Rousseau captures an understanding so anchored in common sense that it is grasped by ordinary folk and even school boys. The youngster who is set upon and beaten up does not persuade himself that the stronger boys who overpowered him had to be right, because they had succeeded. And so, as Rousseau saw at once, power cannot be the source of its own justification. The fact that some men succeed in seizing and holding power cannot establish the “justification” for that power.
But to ask whether that state of affairs is ‘justified’ is to ask what makes a law rightful and justified even when it is imposed on people who strongly object to it. To take that question seriously is to do nothing less than make the decisive “moral turn”: It marks a critical turning away from the notion that Might makes right, that power justifies itself. Justice Holmes thought that the right of the majority to govern the minority arose from the brute fact that the majority had the power to overcome the minority. In other words, stripped of Holmes’s stylish prose: Might makes Right.
Of course, Holmes had famously offered the hope that “every word of moral significance could be banished from the law altogether.” As the scholar James Herget observed, “by the last quarter of the nineteenth century, the leading jurists had practically turned all responsibility for questions of morality over to the nonlawyers … Moralists were not interested in law, and lawyers were not interested in morality.”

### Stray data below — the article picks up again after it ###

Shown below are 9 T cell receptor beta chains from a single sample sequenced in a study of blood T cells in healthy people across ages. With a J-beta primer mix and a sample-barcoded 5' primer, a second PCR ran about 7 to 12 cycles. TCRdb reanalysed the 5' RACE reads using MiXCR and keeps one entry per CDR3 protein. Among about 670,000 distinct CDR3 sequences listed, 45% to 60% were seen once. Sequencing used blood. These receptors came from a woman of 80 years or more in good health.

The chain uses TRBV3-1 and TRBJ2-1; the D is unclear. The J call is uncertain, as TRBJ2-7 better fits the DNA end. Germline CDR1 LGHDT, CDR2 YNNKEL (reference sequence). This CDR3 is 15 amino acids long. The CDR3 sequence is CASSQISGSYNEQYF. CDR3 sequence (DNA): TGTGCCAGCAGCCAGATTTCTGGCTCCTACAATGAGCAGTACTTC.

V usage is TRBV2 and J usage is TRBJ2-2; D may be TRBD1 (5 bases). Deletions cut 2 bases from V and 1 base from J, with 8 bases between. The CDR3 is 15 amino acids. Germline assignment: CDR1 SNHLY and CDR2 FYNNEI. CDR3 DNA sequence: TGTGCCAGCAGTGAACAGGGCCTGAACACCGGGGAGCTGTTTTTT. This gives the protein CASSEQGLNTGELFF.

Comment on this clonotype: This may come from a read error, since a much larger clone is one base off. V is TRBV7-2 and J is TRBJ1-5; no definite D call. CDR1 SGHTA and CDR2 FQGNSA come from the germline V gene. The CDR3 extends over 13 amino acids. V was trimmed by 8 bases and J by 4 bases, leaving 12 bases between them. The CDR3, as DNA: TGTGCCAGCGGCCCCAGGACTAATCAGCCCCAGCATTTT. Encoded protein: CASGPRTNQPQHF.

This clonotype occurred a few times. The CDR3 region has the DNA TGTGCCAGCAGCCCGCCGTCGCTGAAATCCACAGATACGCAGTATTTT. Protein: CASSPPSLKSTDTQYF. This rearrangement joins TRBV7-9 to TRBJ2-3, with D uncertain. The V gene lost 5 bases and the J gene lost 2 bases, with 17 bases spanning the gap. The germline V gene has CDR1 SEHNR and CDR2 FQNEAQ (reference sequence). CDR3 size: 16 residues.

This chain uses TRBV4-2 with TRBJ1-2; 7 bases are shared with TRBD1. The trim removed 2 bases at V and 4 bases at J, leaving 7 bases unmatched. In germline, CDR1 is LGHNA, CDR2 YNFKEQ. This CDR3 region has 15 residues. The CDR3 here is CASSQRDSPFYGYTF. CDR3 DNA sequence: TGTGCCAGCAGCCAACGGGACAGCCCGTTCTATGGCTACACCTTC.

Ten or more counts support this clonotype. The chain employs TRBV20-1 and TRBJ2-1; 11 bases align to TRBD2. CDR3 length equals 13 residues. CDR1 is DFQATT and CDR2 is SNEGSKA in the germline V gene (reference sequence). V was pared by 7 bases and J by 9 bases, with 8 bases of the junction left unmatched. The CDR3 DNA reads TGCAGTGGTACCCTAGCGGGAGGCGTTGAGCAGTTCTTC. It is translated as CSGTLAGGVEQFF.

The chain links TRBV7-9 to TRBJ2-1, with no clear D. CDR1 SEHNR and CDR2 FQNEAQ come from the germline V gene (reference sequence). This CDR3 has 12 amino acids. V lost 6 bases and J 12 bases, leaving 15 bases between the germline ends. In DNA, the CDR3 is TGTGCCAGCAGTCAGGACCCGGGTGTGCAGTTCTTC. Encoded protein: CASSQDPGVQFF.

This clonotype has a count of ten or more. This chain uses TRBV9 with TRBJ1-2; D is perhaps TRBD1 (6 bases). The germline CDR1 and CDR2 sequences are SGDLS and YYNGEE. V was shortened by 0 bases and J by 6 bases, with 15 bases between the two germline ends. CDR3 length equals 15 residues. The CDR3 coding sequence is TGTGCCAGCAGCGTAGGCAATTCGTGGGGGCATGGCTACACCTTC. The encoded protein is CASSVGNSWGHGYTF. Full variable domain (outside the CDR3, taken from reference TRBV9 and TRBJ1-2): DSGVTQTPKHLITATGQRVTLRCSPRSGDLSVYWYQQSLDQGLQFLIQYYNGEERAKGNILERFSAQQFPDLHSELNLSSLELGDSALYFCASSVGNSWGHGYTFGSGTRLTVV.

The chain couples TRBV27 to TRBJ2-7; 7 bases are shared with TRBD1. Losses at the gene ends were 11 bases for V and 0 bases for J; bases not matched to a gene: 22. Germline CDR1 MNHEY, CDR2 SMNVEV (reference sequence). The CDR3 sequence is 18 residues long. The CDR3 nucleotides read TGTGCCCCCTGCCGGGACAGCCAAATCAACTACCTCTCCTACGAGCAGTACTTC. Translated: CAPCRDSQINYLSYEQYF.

And yet, the need for “justification” springs naturally from that simple point that Judge O’Connor thought was worth making anew: that the law does work to bind and commit. The irony, then, is that it has taken nothing less than a systemic education to remove, from lawyers, the moral recognition that arises as a matter of common sense for any ordinary person, with ordinary reflexes. It is only in our own time that lawyers trained in the best law schools will see moral concerns as somehow “extrinsic” or outside the domain of law. They will ask, “What does morality have to do with the law,” and they might as well ask, “Can I order the coffee without using syntax?” They somehow never see that those moral concerns are woven into the natural reactions that spring into play as soon as we recognize the commanding logic of law to bind and commit. Judge O’Connor had the wit to make that simple point again, and with that move he might have wrought better than he knew.